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AEA Presentation: Impact Evaluation of CFP - Zambia

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Key baseline findings for USAID's Community-Based Forest Management Program (CFP) impact evaluation in Zambia. Presented at the American Evaluation Association's Evaluation 2015 Conference. Credit:

- Heather Huntington, PhD, The Cloudburst Group
- M. Mercedes Stickler, USAID
- Stephanie Fenner, The Cloudburst Group
- Aleta Haflett, The Cloudburst Group

Learn more: http://bit.ly/TCGcbfp

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AEA Presentation: Impact Evaluation of CFP - Zambia

  1. 1. Land Tenure & Resource Management IMPACT EVALUATION OF THE COMMUNITY- BASED FOREST MANAGEMENT PROGRAM (CFP) Lead researchers—Heather Huntington, PhD (The Cloudburst Group), M. Mercedes Stickler (USAID), Stephanie Fenner (The Cloudburst Group), Aleta Haflett (The Cloudburst Group) November 2015
  2. 2. OUTLINE • Context: • Background on REDD+ in Zambia • Program Overview of USAID-funded Community-Based Forest Management Program (CFP) • Objectives and methodology of the impact evaluation • Key baseline findings • Access to Forests and Forest Resources • Perceptions of governance • Conclusions and closing considerations, including lessons learned from baseline survey
  3. 3. CONTEXT
  4. 4. Climate Change and the Importance of Protecting Forests • Climate change is a significant obstacle to ending extreme poverty as it threatens to profoundly impact the livelihoods of millions of the world’s poorest and most vulnerable. • Deforestation and forest degradation are long recognized as significant sources of greenhouse gas (GHG) emission, account for an estimated 10-25% of anthropogenic GHG (http://ipcc.ch/report/ar5/wg1/). Preserving forest cover is an important aspect of any development program designed to improve livelihoods, reduce emissions, and mitigate climate change.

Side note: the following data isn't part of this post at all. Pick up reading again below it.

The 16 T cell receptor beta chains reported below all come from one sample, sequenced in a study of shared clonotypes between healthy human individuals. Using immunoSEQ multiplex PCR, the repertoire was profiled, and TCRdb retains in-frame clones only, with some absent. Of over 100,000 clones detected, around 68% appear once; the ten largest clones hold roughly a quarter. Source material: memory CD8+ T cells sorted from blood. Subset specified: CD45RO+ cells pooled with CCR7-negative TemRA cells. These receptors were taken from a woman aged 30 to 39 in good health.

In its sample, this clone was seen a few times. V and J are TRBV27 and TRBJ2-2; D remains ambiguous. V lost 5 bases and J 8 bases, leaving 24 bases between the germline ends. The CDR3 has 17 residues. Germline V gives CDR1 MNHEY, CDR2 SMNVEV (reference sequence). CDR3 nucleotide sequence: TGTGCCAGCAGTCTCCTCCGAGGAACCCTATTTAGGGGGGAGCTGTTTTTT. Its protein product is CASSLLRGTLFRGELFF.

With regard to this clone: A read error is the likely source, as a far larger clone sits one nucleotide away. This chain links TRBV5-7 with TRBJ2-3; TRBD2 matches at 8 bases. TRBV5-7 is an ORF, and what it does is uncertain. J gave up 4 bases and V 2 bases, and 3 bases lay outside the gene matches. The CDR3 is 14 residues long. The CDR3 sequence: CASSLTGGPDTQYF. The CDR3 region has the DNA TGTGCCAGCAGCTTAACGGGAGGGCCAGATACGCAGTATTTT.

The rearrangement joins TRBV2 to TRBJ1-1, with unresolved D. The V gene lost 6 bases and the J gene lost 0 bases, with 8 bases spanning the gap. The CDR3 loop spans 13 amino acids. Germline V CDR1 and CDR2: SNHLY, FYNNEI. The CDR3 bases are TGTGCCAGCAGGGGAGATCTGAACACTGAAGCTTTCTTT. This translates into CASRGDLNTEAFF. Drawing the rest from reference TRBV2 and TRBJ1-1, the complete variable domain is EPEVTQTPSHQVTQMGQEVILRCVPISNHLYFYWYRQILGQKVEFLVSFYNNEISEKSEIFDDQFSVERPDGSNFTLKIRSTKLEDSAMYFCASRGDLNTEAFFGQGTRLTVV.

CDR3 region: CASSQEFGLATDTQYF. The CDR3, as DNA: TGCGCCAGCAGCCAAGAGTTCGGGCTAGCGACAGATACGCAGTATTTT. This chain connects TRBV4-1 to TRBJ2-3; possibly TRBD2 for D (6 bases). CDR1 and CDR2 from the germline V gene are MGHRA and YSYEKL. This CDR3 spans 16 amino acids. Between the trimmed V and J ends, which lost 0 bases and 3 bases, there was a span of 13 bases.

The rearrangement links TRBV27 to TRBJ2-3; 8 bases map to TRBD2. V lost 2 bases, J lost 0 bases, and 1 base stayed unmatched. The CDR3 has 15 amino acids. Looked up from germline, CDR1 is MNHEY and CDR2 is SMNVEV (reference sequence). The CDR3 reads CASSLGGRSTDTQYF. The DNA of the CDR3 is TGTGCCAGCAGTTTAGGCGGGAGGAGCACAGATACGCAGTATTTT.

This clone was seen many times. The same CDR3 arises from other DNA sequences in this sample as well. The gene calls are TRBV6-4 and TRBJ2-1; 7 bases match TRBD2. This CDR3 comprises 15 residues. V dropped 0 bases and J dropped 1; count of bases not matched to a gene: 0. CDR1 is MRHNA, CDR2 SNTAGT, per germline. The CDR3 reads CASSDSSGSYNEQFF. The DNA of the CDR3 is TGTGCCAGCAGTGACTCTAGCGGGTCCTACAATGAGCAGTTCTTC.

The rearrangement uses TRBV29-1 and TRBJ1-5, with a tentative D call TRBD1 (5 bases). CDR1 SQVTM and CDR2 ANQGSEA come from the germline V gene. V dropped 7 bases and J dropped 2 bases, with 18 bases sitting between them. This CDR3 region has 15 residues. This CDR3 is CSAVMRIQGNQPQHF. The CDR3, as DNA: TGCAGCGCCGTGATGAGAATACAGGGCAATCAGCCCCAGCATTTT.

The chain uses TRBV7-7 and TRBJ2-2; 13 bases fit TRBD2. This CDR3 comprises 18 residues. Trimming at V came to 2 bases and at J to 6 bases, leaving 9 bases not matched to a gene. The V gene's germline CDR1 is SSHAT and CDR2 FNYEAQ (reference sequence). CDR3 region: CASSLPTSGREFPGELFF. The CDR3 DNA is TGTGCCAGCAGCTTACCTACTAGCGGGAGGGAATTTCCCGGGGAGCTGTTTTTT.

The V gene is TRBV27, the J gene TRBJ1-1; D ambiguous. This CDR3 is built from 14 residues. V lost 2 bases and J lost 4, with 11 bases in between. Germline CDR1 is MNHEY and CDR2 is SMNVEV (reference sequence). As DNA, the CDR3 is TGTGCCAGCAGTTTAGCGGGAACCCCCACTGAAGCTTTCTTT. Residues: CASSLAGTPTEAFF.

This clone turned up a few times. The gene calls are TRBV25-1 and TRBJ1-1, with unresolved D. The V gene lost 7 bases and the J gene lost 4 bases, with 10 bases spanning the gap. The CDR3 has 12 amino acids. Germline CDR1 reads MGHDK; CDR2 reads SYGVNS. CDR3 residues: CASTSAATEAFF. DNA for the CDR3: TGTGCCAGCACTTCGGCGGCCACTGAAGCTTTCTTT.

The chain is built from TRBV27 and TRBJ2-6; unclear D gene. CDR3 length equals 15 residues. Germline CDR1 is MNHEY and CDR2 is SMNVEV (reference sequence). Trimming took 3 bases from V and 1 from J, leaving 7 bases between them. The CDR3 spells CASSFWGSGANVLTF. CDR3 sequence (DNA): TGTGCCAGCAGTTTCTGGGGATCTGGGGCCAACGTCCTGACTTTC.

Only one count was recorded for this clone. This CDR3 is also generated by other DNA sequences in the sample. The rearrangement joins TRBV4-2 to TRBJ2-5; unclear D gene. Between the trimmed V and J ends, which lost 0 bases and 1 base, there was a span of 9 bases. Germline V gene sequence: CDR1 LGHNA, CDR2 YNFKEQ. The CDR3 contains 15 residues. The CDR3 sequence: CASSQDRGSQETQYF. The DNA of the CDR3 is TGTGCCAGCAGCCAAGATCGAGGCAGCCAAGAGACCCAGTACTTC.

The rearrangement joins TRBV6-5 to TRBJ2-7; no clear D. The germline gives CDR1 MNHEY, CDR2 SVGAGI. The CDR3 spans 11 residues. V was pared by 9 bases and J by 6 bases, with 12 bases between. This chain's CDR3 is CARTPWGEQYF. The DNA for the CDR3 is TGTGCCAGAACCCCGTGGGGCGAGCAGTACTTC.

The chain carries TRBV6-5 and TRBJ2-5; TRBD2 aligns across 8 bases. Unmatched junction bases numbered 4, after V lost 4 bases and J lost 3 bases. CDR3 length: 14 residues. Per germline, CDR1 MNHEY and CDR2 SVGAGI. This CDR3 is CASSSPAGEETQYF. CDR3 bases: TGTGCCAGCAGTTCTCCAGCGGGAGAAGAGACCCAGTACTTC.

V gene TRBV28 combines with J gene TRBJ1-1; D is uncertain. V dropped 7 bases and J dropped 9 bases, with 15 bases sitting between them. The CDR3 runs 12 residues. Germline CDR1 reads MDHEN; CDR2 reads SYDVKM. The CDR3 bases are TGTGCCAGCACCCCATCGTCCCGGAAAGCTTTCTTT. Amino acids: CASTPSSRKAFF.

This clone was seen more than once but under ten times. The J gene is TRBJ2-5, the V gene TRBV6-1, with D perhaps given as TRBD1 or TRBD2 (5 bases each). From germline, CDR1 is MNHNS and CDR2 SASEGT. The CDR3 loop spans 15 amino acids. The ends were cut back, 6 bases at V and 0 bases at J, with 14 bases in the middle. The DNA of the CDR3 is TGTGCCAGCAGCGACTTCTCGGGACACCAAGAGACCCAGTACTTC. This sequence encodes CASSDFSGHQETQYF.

5. 5. Deforestation and Degradation in Zambia • Zambia is one of the top 10 GHG emitting countries in the world as a result of deforestation and degradation. Deforestation rate is among the top-5 in the world (EIA, 2008). • Main drivers of deforestation in Zambia include: charcoal and wood fuel production, logging for timber, expansion of small scale agriculture and unsustainable agricultural practices (GRZ & UN-REDD, 2010). • Zambia is at risk of depleting its forest resources in fifteen years if the deforestation rate does not decrease (USAID/Zambia, 2013).
  6. 6. Zambia and REDD+ • The United Nations and the United States Government are supporting the development of a national Reducing Emissions from Deforestation and Degradation (REDD+) strategy in Zambia (UN-REDD, 2008). • REDD+ is a mechanism developed by the UNFCCC to reward developing countries for reducing emissions from deforestation and forest degradation. • REDD+ creates an incentive for developing countries to protect, better manage and wisely use their forest resources, programs also offer social and economic benefits (UN-REDD, 2013).
  7. 7. The USAID-funded Community-Based Forest Management Program (CFP) • CFP, designed to reduce deforestation on customary and reserved lands, aims to establish the largest REDD+ program in Zambia. • Four primary objectives: 1. Empower and equip communities to lessen the drivers of deforestation; 2. Establish and improve forest and natural resource management plans; 3. Promote alternative livelihoods to unsustainable charcoal and timber production; and 4. Implement pay-for-performance and/or revenue-sharing programs for forest conservation and carbon sequestration.
  8. 8. Community-Based Forest Management Program (CFP) Intervention Six main project components: 1. Stakeholder Consultation 2. Livelihood Improvement 3. Forest Management 4. Forest Carbon Science 5. Carbon Market Creation 6. Policy and Engagement with the Government of Zambia
  9. 9. CFP Impact Evaluation Purpose USAID’s primary learning objectives for the CFP IE are: 1. To understand how REDD+ programs impact land tenure and property rights (LTPR) and related livelihoods, either positively or negatively. 2. To learn about what aspects of REDD+ programming are most effective in incentivizing long-term carbon sequestration and reduced GHG emissions from forests and landscapes.